Wallace continues (see also his “Exegetical Insight” in William Mounce’s Basics of Biblical Greek, 2nd edition, pp. 26–27): If the word order had been switched around, καί ὁ λόγος ἦν θεός, then the Jehovah’s Witnesses and other Arianists would be correct in translating the phrase “And the Word was a God.” This would emphasize θεός as a noun. You might also want to point out to your Jehovah’s Witness callers that θεός appears in John 1:6, 12, 13, and 18 without the definite article, but they still translate it God (capital G) in those places.

But moving θεός to the beginning of the phrase gives it a qualitative force. In other words, John is not saying that the Word is God the Father, but that the Word has exact same divine qualities as God the Father. “The Word is divine” as Moffatt translates it, or “What God was, the Word was” is how the New English Bible renders it. So John used the only word order he could to indicate that Jesus was indeed the second person of the Trinity, distinct from the Father and the Holy Spirit.

Application to John 1:18

There is a curious phrase in John 1:18 that has scholars baffled, but I think the discussion above can help clarify. The phrase is μονογενής θεός (monogenēs theos /mȯ-nȯ-geh-NAYSS theh-OSS/ ‘only begotten God’). Copyists had problems with this over the years, trying to change it to “only begotten Son“, because that made more sense to some. But if we understand the phrase as an appositive construction, the θεός functions the same way as it does in the last phrase of John 1:1. Here’s how I might render it, although I’m sure translation committees would question me closely on this: “No one has ever seen God; the Only Begotten (μονογενής), that One who was divine (θεός) in the bosom of the Father, has made [him] known.”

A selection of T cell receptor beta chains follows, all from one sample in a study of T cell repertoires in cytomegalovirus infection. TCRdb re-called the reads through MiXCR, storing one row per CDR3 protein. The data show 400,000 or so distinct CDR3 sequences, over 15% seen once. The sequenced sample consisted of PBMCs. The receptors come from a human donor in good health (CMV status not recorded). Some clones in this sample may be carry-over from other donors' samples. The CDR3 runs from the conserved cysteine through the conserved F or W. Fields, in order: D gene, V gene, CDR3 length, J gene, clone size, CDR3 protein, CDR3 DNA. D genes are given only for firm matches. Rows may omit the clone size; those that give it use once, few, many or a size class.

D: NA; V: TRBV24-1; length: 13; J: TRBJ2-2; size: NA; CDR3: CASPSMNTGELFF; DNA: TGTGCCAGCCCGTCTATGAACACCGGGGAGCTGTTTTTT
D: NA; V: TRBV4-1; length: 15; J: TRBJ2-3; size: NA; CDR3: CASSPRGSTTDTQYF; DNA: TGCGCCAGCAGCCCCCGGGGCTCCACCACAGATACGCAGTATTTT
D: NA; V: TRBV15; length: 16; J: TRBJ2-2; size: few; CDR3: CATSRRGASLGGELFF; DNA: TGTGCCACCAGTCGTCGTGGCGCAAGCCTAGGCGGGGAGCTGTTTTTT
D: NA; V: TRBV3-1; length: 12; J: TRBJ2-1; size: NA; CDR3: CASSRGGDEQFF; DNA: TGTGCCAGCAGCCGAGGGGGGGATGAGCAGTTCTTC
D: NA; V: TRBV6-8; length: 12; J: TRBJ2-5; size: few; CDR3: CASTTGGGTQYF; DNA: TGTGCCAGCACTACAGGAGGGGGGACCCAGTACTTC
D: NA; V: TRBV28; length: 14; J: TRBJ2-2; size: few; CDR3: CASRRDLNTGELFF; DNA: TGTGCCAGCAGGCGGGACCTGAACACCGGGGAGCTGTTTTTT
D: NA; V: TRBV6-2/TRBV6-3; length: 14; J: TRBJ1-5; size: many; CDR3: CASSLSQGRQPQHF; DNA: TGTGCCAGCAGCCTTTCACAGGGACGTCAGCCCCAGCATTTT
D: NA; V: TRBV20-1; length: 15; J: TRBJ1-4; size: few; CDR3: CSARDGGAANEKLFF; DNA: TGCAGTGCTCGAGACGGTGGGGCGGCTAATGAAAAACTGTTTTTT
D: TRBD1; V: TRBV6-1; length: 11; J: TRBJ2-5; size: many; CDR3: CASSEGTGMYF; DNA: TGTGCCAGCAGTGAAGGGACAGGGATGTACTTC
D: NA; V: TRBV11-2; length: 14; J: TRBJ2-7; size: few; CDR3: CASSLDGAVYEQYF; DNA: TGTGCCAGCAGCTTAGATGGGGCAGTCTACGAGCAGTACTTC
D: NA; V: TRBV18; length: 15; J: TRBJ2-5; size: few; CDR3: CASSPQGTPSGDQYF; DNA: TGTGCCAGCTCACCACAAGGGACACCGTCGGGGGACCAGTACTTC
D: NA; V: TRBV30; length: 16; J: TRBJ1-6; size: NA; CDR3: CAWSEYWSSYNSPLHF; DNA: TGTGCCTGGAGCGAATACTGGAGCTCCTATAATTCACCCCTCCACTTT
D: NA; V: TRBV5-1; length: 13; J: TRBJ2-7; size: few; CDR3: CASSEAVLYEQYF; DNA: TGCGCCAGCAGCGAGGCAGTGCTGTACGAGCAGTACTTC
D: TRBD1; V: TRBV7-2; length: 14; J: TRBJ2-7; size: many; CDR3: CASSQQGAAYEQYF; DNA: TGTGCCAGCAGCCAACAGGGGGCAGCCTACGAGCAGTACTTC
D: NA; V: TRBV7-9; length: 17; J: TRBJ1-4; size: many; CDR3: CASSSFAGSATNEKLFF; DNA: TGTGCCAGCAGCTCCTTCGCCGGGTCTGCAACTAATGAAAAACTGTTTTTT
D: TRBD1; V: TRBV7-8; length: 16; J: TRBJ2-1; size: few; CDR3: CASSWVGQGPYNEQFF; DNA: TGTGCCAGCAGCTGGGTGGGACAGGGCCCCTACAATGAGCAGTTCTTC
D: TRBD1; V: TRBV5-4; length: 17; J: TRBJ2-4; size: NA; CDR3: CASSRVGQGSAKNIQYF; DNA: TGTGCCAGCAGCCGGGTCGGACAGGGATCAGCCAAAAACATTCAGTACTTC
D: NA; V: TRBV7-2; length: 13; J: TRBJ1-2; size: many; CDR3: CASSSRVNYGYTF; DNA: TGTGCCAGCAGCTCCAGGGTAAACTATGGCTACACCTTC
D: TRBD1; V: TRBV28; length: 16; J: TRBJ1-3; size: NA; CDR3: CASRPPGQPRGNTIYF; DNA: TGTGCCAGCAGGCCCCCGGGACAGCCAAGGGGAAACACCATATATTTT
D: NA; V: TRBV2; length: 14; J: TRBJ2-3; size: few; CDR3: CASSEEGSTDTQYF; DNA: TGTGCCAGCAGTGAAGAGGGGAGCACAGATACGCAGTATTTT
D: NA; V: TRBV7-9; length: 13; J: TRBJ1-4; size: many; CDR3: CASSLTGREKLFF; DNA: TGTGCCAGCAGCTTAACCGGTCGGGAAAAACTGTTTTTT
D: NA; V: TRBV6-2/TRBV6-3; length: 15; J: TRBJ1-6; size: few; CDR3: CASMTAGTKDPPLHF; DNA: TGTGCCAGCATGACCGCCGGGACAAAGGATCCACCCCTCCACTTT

Final Musings

Three times in chapter 1, John transitions with the phrase τῇ ἐπαύριον (tē epaurion dative case “on the next day”): vv. 29, 35, and 43 (he uses it only twice after that in 6:22 and 12:12). But John begins 2:1 “on the third day.” I don’t know that there’s any exegetical significance to this, but I just thought it something worth noting.

One more thing: many scholars have made the connection between John 1:51 and Genesis 28:12, Jacob’s ladder. I don’t have time to go into that connection here, but perhaps that could be grist for your mill.



  1. Thank you, Charles. Did you see what happened today? I posted an entry entitled “It Comes in Threes,” and for some reason it posted three times.


    Comment by Scott Stocking — May 16, 2011 @ 10:13 pm | Reply

  2. Reblogged this on Sunday Morning Greek Blog and commented:

    Reposting this because I’m teaching a class on Jehovah’s Witnesses Sunday, January 22, at church.

    Comment by Scott Stocking — January 21, 2012 @ 1:50 pm | Reply

  3. […] John 1: The Word Was God | Sunday Morning Greek Blog […]

    Pingback by SMGB Indices | Sunday Morning Greek Blog — December 11, 2022 @ 9:46 pm | Reply

  4. […] going to assume there’s a theological message John is trying to get across here: He establishes Jesus is fully divine and that God is his Father. Since he’s God’s “only begotten” on Earth, Jesus then is the […]

    Pingback by A Woman, a Well, and Worshipping God (John 4; Romans 5:1–11) | Sunday Morning Greek Blog — March 12, 2023 @ 8:53 pm | Reply